Can gene-editing help solve the energy crisis?
Published on 6th Apr 2021
What role can biofuels play in fighting climate change and can CRISPR sequencing technology help it reach its potential?
The Climate Change Committee (CCC) recently published (9 December 2020) a report detailing its recommendations for the Sixth Carbon Budget, which set out the steps the UK must take to achieve its goal of reaching net-zero greenhouse gas (GHG) emissions by 2050. One of the major recommendations from the report was the need to rapidly replace the use of primary fossil resources with low-carbon alternatives, such as biofuels.
The term "biofuel" can include any fuel derived from biological materials. This potentially includes a wide variety of things such as trees and plants, crops, algae, or agricultural or animal waste. Since biological feedstock material can be readily replenished, biofuels are generally considered to be a renewable source of energy.
Although the majority of biofuels have a lower energy content than conventional petroleum fuels, biofuels have the advantage of contributing approximately 60-90% less GHGs when compared with traditional fuel sources (total GHG emissions are dependent upon the specific feedstock material, location and bioconversion process). This is because energy crops take in CO2 as part of the photosynthesis cycle. Energy crops are therefore able to recycle the carbon dioxide that is released when the fuel product is burnt. In contrast, when fossil fuels are burnt they release carbon into the atmosphere that was removed from it by plants or animals millions of years ago.
Biofuels are not yet carbon-neutral due to the energy-needed to generate the feedstock (including, for example, fertiliser, machinery and processing). Nevertheless, bioconversion is one of the few large-scale technologies likely to be readily capable of achieving net-negative emissions. Biofuels can be used to generate energy directly by being used in power stations. They are also expected to play a pivotal role in helping to decarbonise the fuel supply, which is likely to be particularly important for heavy goods vehicles, ships and aircraft due to the difficulty associated with electrifying these modes of transport.
Biofuels are generally grouped into three main classes:
First-generation biofuels made from crop plants with high concentrations of carbohydrates (for example, potato, barley, wheat and corn). The main disadvantage of first-generation biofuels is that they require large areas of land, water and fertiliser to cultivate the feedstock material. As a result, first-generation feedstock tend to compete with food crops for cultivable land and water, which can lead to deforestation and also cause or exacerbate water shortages and lead to food scarcity by competing with food crops.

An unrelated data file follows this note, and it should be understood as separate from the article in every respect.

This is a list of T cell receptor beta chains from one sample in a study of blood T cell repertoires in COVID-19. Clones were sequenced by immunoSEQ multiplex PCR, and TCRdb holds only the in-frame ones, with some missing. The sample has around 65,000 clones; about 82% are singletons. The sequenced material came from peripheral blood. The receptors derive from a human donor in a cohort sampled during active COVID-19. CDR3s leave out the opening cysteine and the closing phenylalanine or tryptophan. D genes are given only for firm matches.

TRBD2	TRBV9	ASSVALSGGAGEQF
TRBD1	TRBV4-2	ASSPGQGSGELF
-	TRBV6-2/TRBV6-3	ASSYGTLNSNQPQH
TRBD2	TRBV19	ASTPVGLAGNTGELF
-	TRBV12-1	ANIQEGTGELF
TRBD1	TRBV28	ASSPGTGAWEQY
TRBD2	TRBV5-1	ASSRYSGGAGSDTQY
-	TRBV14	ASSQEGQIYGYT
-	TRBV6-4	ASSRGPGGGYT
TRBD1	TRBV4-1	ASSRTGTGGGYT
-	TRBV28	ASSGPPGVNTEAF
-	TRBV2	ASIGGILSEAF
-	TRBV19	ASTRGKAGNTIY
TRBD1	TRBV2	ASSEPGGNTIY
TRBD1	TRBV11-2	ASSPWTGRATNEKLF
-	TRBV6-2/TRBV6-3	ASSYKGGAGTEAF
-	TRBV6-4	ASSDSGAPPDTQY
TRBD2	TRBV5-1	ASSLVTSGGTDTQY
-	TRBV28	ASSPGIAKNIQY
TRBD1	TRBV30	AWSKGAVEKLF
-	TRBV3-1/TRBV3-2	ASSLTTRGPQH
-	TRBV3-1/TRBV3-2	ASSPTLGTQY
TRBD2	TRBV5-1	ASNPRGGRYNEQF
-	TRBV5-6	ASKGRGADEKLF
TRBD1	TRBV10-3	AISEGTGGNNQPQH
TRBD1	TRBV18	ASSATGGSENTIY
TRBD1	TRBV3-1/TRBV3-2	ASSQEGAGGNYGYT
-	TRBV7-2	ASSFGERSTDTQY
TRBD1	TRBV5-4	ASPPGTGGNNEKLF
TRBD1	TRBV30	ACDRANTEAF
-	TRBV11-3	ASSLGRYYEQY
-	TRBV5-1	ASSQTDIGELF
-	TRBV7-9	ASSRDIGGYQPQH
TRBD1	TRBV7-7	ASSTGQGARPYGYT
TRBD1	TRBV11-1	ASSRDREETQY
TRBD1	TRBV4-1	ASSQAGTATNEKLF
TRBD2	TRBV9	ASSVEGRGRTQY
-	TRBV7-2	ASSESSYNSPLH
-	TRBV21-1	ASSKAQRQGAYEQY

Second-generation biofuels made from non-food crops and feedstock that contain high amounts of lignocellulose. These crops tend to be grown on marginal land and require more limited amounts of water and fertiliser to grow. Although this has helped to alleviate many of the land-use issues cause by first-generation biofuels, the bioconversion of second-generation feedstock is notoriously difficult (and expensive) and there is still competition to develop a single efficient processing pathway. This has negatively affected funding as investors are reluctant to incur liability for high-cost processing centres, which risk becoming technically redundant.
Third-generation biofuels utilise tiny microorganisms such as algae and bacteria to produce biomass. Algae are photosynthetic organisms related to plants that grow in water and produce energy from carbon dioxide and sunlight. Algae can be used to produce hydrogen gas, bioethanol and biodiesel. The primary advantage of third generation biofuels is that they do not require high energy input and should not compete with arable land for the production of food. In contrast to conventional crops, micro-algae produce 15-300 times more oil for biodiesel production, making it a promising solution to the energy crisis¹. Algal products are expected to have a market value of more than $3.4 billion by 2025².
CRISPR to the rescue?
A limitation on third-generation biofuels is the efficacy of the microorganisms used, which has made it commercially challenging to produce biofuels on an industrial scale.
As is now increasingly well known, CRISPR-Cas9 is a naturally occurring prokaryotic defence system which has been reprogrammed to enable precise gene-editing. The Nobel Prize in Chemistry 2020 was awarded to Emmanuell Charpentier and Jennifer Doudna for its discovery. In summary, tailor-made guide RNA sequences are used to target nucleases to precise regions of the cell genome, where the nuclease is programmed to make an incision in the DNA. This triggers the cell's natural repair mechanisms. Scientists supply the cell with a DNA template to repair the gap, in principle allowing any target gene to be changed or replaced.
A number of groups are now using this gene-editing method to improve the organisms used in the bioconversion process, aiming to create highly-efficient phenotypes that are capable of producing biofuels on an industrial scale.
Genetic engineering to enhance lipid production is an increasingly viable option to improve the economics of biofuel production. Traditionally, groups focused on the manipulation of individual genes involved in the rate-limiting steps of the lipid biosynthesis pathway. This approach has achieved mixed success, mainly as a result of the multi-faceted nature of lipid biosynthesis regulation³.